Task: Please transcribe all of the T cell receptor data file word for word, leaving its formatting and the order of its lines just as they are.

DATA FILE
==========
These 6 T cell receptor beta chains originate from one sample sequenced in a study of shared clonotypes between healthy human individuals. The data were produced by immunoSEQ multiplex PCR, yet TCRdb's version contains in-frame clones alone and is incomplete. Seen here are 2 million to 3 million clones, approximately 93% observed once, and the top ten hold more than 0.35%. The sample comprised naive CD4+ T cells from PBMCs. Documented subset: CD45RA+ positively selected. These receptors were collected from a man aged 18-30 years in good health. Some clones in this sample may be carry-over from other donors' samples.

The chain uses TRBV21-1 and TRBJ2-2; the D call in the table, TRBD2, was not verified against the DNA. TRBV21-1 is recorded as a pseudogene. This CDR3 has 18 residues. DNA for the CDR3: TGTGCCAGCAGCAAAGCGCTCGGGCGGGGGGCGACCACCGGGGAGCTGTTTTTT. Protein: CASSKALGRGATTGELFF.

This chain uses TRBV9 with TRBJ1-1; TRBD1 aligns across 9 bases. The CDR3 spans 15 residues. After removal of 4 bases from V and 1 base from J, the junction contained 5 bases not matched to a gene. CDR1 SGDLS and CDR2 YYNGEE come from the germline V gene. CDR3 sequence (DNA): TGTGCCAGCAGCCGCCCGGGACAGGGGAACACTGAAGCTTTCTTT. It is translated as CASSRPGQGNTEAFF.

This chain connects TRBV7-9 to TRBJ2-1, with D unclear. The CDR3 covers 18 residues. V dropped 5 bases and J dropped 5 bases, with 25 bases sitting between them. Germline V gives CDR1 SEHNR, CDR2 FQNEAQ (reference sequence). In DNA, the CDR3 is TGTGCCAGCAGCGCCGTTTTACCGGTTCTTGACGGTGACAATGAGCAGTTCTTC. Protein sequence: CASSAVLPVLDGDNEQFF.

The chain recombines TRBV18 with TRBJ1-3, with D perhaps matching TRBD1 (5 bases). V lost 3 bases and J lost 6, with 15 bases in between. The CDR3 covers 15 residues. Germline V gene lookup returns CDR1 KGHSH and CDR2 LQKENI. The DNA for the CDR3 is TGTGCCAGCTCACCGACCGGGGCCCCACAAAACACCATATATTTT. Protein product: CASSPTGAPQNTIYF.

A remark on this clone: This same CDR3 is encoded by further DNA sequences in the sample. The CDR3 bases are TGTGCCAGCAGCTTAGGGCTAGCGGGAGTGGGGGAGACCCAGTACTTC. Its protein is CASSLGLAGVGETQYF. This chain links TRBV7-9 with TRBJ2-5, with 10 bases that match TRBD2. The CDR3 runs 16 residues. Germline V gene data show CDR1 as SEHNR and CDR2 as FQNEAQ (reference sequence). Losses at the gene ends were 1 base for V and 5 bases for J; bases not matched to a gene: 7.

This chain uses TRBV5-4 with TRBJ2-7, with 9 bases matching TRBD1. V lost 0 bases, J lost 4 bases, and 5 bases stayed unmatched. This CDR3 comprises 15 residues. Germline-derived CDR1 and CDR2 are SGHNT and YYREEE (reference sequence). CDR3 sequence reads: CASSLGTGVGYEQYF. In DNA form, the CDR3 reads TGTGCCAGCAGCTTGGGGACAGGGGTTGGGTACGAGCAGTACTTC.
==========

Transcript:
These 6 T cell receptor beta chains originate from one sample sequenced in a study of shared clonotypes between healthy human individuals. The data were produced by immunoSEQ multiplex PCR, yet TCRdb's version contains in-frame clones alone and is incomplete. Seen here are 2 million to 3 million clones, approximately 93% observed once, and the top ten hold more than 0.35%. The sample comprised naive CD4+ T cells from PBMCs. Documented subset: CD45RA+ positively selected. These receptors were collected from a man aged 18-30 years in good health. Some clones in this sample may be carry-over from other donors' samples.

The chain uses TRBV21-1 and TRBJ2-2; the D call in the table, TRBD2, was not verified against the DNA. TRBV21-1 is recorded as a pseudogene. This CDR3 has 18 residues. DNA for the CDR3: TGTGCCAGCAGCAAAGCGCTCGGGCGGGGGGCGACCACCGGGGAGCTGTTTTTT. Protein: CASSKALGRGATTGELFF.

This chain uses TRBV9 with TRBJ1-1; TRBD1 aligns across 9 bases. The CDR3 spans 15 residues. After removal of 4 bases from V and 1 base from J, the junction contained 5 bases not matched to a gene. CDR1 SGDLS and CDR2 YYNGEE come from the germline V gene. CDR3 sequence (DNA): TGTGCCAGCAGCCGCCCGGGACAGGGGAACACTGAAGCTTTCTTT. It is translated as CASSRPGQGNTEAFF.

This chain connects TRBV7-9 to TRBJ2-1, with D unclear. The CDR3 covers 18 residues. V dropped 5 bases and J dropped 5 bases, with 25 bases sitting between them. Germline V gives CDR1 SEHNR, CDR2 FQNEAQ (reference sequence). In DNA, the CDR3 is TGTGCCAGCAGCGCCGTTTTACCGGTTCTTGACGGTGACAATGAGCAGTTCTTC. Protein sequence: CASSAVLPVLDGDNEQFF.

The chain recombines TRBV18 with TRBJ1-3, with D perhaps matching TRBD1 (5 bases). V lost 3 bases and J lost 6, with 15 bases in between. The CDR3 covers 15 residues. Germline V gene lookup returns CDR1 KGHSH and CDR2 LQKENI. The DNA for the CDR3 is TGTGCCAGCTCACCGACCGGGGCCCCACAAAACACCATATATTTT. Protein product: CASSPTGAPQNTIYF.

A remark on this clone: This same CDR3 is encoded by further DNA sequences in the sample. The CDR3 bases are TGTGCCAGCAGCTTAGGGCTAGCGGGAGTGGGGGAGACCCAGTACTTC. Its protein is CASSLGLAGVGETQYF. This chain links TRBV7-9 with TRBJ2-5, with 10 bases that match TRBD2. The CDR3 runs 16 residues. Germline V gene data show CDR1 as SEHNR and CDR2 as FQNEAQ (reference sequence). Losses at the gene ends were 1 base for V and 5 bases for J; bases not matched to a gene: 7.

This chain uses TRBV5-4 with TRBJ2-7, with 9 bases matching TRBD1. V lost 0 bases, J lost 4 bases, and 5 bases stayed unmatched. This CDR3 comprises 15 residues. Germline-derived CDR1 and CDR2 are SGHNT and YYREEE (reference sequence). CDR3 sequence reads: CASSLGTGVGYEQYF. In DNA form, the CDR3 reads TGTGCCAGCAGCTTGGGGACAGGGGTTGGGTACGAGCAGTACTTC.